Donor-Advised Funds, Tax Planning in Retirement, and Roth IRA’s

On this week’s episode of Retirement Starts Today we’ll discuss whether donor-advised funds are a good fit, tax planning in retirement, and answer a listener question about Roth IRA’s. Have you taken our listener survey? If you are signed up for the Every Day is Saturday email list then you’ve probably seen the listener survey. But if you haven’t had the opportunity please take the time to fill it out so that we can produce the best podcast we can to fill your needs. After you’ve taken the survey listen in to this episode to help prepare you for your best retirement.

On this week’s episode of Retirement Starts Today we’ll discuss whether donor-advised funds are a good fit, tax planning in retirement, and answer a listener question about Roth IRA’s. Share on X

Outline of This Episode

  • [1:12] Have you taken our listener survey?
  • [2:40] When a donor-advised fund is not a good fit
  • [6:12] How do I withhold taxes and how much in retirement?
  • [10:18] What do I do if I want a Roth IRA but I make too much money?

What are donor-advised funds?

We’ve all been touting the benefits of donor-advised funds lately. And just a couple of episodes ago we had John Madison on to explain the benefits of these charitable funds. In case you missed it, a donor-advised fund is a charitable fund that we can use to make your charitable contributions tax-deductible that might not otherwise be deductible. The donor-advised fund is like having a middle man that can clump several years of donations together to reap the biggest tax benefits. 

Do you know whether a donor-advised fund is right for you? Listen to this episode of #RetirementStartsToday to find out. Share on X

When donor-advised funds are not a good fit

However, a donor-advised fund isn’t for everyone. If you don’t have liquid after-tax cash outside of your IRA then a donor-advised fund isn’t for you. Also, if you have a lifetime pension that covers all your monthly needs and don’t have much savings beyond that then regular monthly gifting is likely your best option rather than opening a donor-advised fund. It’s still important to support your favorite charities even if it’s not as beneficial at tax time.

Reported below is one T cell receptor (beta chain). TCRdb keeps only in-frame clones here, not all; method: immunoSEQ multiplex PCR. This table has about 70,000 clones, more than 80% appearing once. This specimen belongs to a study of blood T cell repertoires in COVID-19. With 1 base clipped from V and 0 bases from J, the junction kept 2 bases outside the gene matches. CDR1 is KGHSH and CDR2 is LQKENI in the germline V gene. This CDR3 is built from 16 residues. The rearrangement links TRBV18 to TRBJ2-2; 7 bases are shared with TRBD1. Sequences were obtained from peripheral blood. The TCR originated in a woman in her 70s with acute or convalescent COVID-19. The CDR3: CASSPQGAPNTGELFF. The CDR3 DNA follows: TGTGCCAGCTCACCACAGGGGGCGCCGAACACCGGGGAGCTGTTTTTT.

Tax planning in retirement

One question that many new retirees have is: how do I withhold taxes and how much in retirement? After living a life of having a steady paycheck come each month you now have to turn your accumulated savings into monthly income. But, what do you do about taxes? The first step is to figure out how much you need to withhold. You can do this by asking your CPA or using Turbo Tax’s tax tool. Then have your advisor or custodian withhold your yearly taxes divided by 12 every month. You’ll need to remember to withhold even more to cover your withholding. Listen in to learn how to do the math so that you don’t fall short. 

Listen to this episode of #RetirementStartsToday to learn how much to withhold from your #retirement withdrawals. Share on X

What do I do if I want a Roth IRA but I make too much money?

A listener recently asked what he could do if he makes too much money to contribute to a Roth IRA. One good way to open a Roth is by doing a conversion. Although there are income limitations on Roth contributions, you can convert as much of your IRA as you please. One reason that you may want to begin converting your IRA to a Roth is to avoid the tax burden that may come with the required minimum distribution (RMD) at age 70 ½. As you approach retirement it’s a good time to start thinking of your lifetime tax bill rather than your year to year tax burden. Would you rather pay a bit more in taxes now or a lot later?

Resources & People Mentioned

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